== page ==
The main strength of this study is the use of reliable self-reported measures in 12 countries. The main strength of this study is the use of reliable self-reported outcome measures in 12 countries. Both the EPDS and GAD-7, are widely used in research and have good properties to estimate the prevalence of depression and anxiety28,30. However, there are noteworthy limitations to this study. First, even though the gold standard for the assessment of clinical prevalence are structured clinical interviews, applying structured interviews in large samples, and especially during the COVID-19 pandemic wouldn’t be feasible. Second, although the GAD-730 is not validated for perinatal population, this screening tool appears to capture the symptomatology and severity of the illness in pregnant and postpartum mothers52 and it is recommended by the NICE 2020 clinical guidelines53. Third, not all countries included in the present study have validated the EPDS in the perinatal period, whereas validation studies for using GAD-7 in the perinatal period are lacking for most of these countries54,55. Therefore, further research is needed to determine the validity and reliability of these screening tools during the perinatal period across different countries.
Although we could not report the impact of national inequalities on mental health, future studies with data from countries representing a wider range of IHDI sub-groups could provide further details on the impact of inequalities on perinatal mental health.
The fact that most of the participants had high levels of education is a limitation of this study. It may lead to underestimating mental health problems since a higher educational level is a protective factor for mental health problems56 and may limit the generalizability of the results. Similarly, women under 18 years old, who may be especially vulnerable to the adverse effects of the COVID-19 pandemic, were not included in the study due to ethical issues. Additionally, we do not have socio-demographic information for women excluded due to missing data, therefore we cannot compare potential differences between women included and not included in the analysis.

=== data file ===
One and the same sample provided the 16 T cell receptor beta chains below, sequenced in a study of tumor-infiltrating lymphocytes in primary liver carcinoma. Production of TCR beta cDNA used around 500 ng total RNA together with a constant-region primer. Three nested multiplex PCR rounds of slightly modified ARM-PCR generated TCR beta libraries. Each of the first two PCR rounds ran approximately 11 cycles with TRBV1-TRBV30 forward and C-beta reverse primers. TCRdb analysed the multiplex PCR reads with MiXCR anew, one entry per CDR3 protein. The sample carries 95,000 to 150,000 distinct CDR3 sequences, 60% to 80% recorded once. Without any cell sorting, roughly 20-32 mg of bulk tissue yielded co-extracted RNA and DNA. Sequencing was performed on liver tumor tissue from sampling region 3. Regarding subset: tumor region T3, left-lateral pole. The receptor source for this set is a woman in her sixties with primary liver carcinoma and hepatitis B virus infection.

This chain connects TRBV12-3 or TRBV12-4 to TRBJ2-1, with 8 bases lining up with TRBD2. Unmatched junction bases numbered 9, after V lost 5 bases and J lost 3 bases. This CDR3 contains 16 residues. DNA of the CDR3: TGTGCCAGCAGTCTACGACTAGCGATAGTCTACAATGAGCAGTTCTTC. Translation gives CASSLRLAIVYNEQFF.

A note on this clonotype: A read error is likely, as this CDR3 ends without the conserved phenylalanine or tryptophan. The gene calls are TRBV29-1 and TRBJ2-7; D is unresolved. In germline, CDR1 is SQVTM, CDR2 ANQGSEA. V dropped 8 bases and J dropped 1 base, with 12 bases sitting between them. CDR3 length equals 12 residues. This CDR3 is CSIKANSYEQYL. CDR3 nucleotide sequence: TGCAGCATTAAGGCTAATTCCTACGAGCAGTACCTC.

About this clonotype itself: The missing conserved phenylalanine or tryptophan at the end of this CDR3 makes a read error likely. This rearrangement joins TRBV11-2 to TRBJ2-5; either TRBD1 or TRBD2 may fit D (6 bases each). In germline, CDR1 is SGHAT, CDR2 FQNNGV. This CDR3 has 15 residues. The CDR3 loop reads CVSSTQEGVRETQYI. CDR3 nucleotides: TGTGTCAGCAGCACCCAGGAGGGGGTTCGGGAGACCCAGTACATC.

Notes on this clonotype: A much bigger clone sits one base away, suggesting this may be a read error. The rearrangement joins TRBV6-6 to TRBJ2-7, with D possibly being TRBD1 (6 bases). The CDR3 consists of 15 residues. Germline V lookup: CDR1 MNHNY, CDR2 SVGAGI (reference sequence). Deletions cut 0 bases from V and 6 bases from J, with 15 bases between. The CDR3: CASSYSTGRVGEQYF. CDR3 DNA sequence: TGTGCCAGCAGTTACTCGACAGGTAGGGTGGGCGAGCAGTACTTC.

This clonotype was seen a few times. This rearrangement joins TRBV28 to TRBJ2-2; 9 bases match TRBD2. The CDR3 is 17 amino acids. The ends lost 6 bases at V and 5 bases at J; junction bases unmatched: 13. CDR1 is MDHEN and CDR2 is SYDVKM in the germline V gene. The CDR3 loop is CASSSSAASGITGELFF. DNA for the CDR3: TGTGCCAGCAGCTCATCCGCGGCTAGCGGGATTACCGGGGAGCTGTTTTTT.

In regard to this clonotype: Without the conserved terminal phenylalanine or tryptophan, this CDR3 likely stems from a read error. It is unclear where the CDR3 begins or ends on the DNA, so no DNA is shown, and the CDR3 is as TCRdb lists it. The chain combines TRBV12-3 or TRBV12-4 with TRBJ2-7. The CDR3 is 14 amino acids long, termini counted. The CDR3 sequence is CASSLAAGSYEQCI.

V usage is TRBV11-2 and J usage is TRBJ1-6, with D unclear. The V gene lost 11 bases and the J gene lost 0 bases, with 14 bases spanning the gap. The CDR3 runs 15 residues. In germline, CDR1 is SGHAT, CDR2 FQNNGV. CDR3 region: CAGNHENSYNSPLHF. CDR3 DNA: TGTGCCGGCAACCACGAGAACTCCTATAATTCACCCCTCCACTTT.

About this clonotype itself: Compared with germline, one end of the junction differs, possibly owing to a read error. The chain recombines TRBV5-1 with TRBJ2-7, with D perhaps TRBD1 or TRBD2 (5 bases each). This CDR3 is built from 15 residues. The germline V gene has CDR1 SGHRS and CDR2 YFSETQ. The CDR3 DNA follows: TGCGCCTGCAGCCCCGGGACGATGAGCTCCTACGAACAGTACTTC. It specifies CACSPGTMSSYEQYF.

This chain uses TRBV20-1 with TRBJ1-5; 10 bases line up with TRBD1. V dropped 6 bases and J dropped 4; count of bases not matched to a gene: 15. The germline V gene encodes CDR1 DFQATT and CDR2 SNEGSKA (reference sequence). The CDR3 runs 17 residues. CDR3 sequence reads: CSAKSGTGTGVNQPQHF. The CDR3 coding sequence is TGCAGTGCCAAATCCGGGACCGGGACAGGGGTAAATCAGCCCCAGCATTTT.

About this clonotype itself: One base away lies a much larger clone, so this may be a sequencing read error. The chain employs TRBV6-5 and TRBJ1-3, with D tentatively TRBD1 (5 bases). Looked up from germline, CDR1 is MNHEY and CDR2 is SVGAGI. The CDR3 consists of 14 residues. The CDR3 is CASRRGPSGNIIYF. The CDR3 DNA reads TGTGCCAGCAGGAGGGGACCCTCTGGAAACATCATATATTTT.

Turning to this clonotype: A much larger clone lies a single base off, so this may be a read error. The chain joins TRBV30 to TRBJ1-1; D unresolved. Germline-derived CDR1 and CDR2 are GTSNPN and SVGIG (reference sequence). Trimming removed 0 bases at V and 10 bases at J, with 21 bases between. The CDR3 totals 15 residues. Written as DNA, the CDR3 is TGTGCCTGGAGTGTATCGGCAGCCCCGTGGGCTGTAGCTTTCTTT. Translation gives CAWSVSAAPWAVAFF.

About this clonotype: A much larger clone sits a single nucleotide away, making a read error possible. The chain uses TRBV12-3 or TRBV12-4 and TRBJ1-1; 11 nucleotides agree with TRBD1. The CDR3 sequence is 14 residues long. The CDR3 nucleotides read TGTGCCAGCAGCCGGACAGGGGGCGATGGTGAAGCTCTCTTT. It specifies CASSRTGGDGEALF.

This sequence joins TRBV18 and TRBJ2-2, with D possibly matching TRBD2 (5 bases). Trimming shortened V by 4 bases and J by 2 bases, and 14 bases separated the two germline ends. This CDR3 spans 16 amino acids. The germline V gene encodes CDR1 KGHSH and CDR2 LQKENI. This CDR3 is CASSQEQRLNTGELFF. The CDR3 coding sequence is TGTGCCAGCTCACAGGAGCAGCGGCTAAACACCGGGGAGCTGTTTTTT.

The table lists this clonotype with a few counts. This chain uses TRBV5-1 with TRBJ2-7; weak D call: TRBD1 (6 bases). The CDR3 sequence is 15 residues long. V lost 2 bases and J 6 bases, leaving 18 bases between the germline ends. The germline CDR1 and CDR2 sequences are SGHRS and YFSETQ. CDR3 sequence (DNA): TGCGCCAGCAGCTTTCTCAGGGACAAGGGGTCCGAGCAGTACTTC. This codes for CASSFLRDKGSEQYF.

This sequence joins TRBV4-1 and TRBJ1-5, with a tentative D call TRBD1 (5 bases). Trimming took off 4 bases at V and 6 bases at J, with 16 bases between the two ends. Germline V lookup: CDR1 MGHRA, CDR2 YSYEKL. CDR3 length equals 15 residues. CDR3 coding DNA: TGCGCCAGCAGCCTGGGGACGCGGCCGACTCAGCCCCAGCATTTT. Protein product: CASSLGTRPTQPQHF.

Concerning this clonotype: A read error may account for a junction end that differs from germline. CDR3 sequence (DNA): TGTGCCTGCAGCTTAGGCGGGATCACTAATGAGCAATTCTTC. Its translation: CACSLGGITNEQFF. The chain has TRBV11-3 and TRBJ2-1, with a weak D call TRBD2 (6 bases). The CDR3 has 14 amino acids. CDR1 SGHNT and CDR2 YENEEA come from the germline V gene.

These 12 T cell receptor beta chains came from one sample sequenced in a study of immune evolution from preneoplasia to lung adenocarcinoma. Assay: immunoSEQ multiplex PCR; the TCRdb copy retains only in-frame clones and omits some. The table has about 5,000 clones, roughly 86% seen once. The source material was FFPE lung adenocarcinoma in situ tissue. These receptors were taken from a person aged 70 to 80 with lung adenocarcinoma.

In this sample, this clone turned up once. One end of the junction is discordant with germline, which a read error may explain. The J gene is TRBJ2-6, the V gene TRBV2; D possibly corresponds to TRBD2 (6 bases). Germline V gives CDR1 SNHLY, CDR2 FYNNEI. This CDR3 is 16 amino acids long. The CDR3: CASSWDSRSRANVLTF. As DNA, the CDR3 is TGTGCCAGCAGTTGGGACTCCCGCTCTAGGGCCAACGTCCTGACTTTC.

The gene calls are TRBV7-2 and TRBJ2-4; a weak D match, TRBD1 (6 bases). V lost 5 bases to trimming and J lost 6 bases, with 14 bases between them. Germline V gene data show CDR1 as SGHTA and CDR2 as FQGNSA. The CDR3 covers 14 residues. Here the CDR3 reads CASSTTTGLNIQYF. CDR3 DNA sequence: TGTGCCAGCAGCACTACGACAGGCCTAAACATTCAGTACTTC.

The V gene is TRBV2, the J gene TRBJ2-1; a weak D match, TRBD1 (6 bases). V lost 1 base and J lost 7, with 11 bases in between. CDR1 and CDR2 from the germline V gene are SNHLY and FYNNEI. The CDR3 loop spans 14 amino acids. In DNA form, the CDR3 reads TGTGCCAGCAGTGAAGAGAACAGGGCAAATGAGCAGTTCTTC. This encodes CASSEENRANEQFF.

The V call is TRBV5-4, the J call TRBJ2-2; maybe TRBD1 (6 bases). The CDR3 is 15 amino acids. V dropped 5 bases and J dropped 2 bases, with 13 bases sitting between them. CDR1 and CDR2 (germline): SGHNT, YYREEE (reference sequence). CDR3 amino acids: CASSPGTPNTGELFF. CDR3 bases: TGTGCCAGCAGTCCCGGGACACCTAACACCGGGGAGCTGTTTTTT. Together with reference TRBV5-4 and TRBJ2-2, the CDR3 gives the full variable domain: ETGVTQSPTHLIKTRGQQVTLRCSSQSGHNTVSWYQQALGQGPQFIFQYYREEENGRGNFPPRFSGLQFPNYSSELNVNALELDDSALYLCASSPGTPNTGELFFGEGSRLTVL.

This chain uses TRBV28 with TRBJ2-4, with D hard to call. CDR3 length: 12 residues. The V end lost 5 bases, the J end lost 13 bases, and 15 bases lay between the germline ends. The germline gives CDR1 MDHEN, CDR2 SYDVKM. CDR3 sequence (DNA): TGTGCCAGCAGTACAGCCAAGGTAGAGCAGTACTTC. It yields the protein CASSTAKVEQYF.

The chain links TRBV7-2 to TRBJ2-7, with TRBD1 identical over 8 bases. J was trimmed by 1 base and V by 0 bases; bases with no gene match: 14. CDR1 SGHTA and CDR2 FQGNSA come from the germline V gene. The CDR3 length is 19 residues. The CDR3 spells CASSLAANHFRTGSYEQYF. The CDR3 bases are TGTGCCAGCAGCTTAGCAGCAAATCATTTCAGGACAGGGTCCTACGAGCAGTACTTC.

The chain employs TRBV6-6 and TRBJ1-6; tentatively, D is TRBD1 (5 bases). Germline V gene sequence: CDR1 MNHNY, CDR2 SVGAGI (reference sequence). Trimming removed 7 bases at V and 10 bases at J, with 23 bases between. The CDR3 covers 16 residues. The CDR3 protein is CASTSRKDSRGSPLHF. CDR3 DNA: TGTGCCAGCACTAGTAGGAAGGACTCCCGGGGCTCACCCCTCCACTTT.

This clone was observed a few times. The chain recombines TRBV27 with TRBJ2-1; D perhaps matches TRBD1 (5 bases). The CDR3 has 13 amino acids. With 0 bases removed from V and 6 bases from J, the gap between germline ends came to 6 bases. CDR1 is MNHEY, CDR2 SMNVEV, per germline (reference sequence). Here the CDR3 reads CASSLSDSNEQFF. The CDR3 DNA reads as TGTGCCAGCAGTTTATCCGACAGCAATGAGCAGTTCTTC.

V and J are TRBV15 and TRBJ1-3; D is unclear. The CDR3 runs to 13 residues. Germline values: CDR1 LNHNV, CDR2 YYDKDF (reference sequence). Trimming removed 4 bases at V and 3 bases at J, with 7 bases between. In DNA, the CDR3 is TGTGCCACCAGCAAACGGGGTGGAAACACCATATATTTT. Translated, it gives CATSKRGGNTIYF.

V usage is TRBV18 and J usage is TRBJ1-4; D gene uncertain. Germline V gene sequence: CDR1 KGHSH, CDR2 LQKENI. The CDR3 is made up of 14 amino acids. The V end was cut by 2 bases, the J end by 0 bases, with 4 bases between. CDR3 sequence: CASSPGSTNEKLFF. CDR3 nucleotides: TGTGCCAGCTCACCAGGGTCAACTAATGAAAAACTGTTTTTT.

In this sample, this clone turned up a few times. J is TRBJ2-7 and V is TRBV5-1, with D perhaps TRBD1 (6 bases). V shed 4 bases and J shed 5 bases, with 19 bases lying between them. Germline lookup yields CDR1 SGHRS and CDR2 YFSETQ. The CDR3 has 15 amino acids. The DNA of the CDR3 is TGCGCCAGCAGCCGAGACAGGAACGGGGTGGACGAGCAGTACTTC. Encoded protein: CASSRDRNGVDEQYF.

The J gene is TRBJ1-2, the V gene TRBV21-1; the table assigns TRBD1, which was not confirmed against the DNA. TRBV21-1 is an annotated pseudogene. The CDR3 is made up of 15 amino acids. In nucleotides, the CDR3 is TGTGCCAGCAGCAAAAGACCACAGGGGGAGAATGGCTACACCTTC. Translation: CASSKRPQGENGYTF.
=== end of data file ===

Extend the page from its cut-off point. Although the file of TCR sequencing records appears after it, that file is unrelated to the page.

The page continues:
It is also important to note that this study reports data collected between June and October 2020, before the second wave of COVID-19 in Europe, may explain the lower rates of clinically significant symptoms of depression and anxiety in our study, specifically in the European countries, compared with other studies conducted early on in the pandemic. Additionally, the long-term impact of prolonged exposure to such restrictive governmental measures on perinatal mental health remains to be investigated.
In conclusion, this study showed that containment health measures are associated with better prenatal mental health outcomes in the initial period of the pandemic; while in the postnatal period a non-linear effect was observed. Country-related and individual-related factors explain some of the variability in this association, with women from more disadvantaged countries at higher risk for adverse mental health outcomes. Implementing more restrictive measures seems to be especially protective in multigravida women.